63K 

The initial frame of this movie shows stereographic projection of the cube
looking directly at one of its faces, so we see a square within a square.
As the movie progresses, the distance to the light source is increased
toward infinity, and at the end, the light source is infinitely far away,
so its rays are parallel. Thus the images of both the closest and farthest
squares are the same size. We only see one square in the projection as
both squares now overlap.




155K 

This movie shows our (orthographic) view of a cube as we move from
looking directly at a face to looking directly at an edge. At several
points in the movie, we rotate the cube slightly so that you can see all of
its faces. This is to help you understand the "sliding squares" image
that you are viewing. The front face is colored blue and the back face
red. In the orthographic projections, the two squares seem to slide past
each other.




183K 

This movie shows the same sequence of motions as the previous one, but
this time the two side faces of the cube are colored. In the initial view,
the sides are projected as lines (since they are parallel to the light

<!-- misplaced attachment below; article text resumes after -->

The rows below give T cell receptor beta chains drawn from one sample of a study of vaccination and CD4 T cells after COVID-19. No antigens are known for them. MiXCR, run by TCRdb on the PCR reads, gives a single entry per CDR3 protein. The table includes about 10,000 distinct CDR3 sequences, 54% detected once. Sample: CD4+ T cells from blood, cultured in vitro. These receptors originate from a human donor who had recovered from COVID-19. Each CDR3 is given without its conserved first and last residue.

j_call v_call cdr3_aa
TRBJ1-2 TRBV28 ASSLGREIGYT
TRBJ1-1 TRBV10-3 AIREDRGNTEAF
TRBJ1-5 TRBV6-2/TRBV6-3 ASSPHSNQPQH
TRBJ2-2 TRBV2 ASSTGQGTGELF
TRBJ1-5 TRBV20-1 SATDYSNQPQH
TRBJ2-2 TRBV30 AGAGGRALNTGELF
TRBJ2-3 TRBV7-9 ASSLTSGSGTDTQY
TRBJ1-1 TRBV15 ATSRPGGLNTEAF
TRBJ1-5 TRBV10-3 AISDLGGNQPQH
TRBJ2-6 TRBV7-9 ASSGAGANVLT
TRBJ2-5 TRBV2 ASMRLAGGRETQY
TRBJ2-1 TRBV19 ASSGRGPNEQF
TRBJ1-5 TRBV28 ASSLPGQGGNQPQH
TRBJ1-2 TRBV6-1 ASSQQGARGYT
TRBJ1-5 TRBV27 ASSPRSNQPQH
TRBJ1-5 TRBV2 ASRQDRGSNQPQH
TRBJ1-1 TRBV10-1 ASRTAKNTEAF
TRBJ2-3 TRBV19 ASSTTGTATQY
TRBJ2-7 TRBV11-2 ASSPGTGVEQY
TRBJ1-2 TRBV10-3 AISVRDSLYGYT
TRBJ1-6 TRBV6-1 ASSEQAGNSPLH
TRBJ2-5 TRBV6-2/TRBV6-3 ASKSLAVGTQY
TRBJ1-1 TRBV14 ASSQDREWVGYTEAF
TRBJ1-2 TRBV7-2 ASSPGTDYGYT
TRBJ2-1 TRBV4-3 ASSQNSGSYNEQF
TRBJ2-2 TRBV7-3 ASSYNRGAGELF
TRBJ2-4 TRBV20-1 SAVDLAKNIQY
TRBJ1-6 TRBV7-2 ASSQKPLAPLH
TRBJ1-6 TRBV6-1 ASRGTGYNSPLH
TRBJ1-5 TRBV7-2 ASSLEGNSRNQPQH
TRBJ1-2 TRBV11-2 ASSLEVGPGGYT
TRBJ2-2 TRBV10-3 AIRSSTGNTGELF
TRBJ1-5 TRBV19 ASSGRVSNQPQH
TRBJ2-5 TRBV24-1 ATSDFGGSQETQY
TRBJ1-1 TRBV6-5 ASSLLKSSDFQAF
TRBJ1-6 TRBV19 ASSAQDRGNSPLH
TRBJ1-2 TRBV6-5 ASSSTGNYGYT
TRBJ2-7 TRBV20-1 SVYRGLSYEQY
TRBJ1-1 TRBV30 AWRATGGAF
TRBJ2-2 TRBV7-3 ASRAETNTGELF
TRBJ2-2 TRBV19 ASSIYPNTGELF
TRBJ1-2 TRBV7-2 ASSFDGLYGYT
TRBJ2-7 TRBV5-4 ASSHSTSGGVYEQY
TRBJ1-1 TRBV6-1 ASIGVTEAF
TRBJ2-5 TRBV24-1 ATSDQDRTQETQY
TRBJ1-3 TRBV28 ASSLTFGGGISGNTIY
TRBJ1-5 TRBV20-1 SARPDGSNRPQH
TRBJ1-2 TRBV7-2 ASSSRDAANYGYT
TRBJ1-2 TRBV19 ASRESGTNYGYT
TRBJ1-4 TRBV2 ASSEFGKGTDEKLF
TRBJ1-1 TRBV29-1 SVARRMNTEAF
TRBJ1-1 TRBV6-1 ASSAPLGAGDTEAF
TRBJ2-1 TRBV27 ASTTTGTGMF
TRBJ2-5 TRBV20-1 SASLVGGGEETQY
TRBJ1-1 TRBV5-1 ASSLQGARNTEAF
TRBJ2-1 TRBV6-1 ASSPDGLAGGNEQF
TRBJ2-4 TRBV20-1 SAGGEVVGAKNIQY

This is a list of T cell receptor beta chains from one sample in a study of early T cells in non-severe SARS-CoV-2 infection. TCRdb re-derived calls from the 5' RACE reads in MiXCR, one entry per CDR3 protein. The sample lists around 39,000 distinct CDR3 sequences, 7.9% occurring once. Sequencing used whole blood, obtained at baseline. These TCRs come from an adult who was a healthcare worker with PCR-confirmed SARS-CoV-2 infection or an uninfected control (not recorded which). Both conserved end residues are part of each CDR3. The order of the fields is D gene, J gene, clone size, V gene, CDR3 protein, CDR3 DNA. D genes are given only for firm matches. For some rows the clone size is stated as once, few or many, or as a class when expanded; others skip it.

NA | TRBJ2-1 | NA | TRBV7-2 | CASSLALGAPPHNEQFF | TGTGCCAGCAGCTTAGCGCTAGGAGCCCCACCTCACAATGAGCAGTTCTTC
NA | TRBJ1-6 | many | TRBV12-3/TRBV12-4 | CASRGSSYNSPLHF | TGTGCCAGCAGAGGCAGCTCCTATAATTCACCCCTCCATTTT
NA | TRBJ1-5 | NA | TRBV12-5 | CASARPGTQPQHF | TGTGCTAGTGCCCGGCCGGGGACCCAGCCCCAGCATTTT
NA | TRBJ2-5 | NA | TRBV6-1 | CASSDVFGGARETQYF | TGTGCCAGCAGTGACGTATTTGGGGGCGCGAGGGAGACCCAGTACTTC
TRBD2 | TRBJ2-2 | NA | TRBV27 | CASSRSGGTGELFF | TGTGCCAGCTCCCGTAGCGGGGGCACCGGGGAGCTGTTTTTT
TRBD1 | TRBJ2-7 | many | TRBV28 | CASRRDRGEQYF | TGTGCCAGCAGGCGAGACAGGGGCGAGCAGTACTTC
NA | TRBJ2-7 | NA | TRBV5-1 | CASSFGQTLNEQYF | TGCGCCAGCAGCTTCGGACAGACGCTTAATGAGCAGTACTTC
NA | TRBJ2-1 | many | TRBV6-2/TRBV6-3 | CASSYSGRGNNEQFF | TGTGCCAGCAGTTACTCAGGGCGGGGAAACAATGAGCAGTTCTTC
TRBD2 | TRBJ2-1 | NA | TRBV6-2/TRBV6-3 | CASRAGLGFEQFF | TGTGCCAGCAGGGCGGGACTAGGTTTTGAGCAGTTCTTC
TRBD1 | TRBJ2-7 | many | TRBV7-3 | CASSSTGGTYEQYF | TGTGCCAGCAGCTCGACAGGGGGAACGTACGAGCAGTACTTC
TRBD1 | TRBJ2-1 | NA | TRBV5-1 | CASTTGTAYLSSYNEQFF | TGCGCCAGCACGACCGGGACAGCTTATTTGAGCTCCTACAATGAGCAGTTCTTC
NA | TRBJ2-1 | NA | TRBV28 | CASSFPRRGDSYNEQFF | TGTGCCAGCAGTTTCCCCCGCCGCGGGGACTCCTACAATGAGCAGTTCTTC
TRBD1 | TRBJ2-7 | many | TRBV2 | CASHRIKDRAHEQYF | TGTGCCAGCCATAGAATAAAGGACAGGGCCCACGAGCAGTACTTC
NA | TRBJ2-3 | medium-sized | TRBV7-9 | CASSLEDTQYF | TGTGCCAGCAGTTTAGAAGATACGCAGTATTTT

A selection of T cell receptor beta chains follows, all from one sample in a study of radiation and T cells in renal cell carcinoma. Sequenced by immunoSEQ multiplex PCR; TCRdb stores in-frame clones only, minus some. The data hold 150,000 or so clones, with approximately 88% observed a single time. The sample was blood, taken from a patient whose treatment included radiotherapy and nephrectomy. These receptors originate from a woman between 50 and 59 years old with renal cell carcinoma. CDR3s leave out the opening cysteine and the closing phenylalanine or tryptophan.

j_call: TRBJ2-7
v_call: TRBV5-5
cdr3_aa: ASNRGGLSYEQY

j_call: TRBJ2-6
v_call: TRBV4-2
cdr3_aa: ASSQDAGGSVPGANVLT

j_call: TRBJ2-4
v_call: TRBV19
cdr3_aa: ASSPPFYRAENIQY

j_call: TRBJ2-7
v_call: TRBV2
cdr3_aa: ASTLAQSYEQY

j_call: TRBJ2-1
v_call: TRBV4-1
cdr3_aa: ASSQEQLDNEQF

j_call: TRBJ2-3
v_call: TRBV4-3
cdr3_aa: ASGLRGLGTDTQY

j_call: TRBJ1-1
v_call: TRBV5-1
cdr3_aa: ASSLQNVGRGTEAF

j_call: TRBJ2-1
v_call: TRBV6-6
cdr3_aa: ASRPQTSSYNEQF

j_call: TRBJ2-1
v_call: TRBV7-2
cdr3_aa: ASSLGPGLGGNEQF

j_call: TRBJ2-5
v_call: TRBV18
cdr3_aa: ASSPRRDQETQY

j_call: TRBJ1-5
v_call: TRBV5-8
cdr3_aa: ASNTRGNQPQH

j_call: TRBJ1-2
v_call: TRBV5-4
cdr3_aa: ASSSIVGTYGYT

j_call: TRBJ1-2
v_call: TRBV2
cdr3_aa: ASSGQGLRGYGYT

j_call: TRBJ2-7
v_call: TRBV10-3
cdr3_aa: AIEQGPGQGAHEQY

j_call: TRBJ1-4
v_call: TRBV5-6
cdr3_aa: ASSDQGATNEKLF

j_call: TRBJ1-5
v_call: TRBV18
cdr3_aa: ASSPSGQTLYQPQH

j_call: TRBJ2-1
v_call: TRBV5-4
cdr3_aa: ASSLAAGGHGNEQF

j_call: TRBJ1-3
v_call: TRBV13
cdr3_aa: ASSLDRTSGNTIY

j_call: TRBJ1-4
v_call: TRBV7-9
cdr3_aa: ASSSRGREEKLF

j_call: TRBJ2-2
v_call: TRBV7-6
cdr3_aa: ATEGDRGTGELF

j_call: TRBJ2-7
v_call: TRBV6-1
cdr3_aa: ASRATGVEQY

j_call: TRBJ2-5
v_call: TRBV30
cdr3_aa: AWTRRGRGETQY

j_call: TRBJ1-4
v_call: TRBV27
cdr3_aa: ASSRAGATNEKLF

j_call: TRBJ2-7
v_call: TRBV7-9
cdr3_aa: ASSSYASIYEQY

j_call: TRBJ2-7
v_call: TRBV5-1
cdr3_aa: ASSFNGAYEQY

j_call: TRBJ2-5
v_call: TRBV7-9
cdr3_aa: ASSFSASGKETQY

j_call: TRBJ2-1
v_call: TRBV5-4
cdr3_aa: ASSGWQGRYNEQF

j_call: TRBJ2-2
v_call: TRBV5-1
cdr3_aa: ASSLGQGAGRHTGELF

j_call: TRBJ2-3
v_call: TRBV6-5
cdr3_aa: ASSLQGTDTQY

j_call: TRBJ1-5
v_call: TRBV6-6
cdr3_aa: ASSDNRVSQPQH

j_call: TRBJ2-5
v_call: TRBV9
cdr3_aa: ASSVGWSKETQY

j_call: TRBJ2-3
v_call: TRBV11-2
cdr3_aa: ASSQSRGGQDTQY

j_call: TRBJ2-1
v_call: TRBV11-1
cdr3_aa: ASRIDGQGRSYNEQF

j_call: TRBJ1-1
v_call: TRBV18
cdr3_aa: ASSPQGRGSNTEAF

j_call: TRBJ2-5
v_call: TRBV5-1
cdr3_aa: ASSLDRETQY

source) so we don't see the color.




188K 

This movie shows the cube rotating from a view that is directly at an
edge to a view that is directly at a corner. Again, we tilt the cube
slightly at several points in the movie so that you can follow the action a
bit better. The final position is looking directly down the long diagonal
of the cube.




124K 

This movie shows the cube rotating from a viewpoint were we look
directly at a face to where we look direclty at a corner, down the long
diagonal of the cube. This corresponds to our earlier view of the cube as
two squares moving apart. That original movie was a correct shadow (as
the light source moves from directly above to a slanted direction), but it
does not represent a view of the cube we could ever actually see, since our
image is always perpendicular to the direction of sight. This movie
shows a more correct view of the cube.




114K 

This movie shows the same sequence of motions as the previous one, but
with a different set of faces colored. We now color the left and right
faces rather than the front and back. Notice that in the final view, these
faces have the same shape as in the previous movie. In fact, in this
view, all the faces of the cube have the same shape in the projection, so
this is one of the most symetric views of the cube.




113K 

This movie show the rotation from looking directly at a face, to
looking direclty at an edge and then to looking direclty at a corner. Now
that you have seen the other ones, this one should make more sense.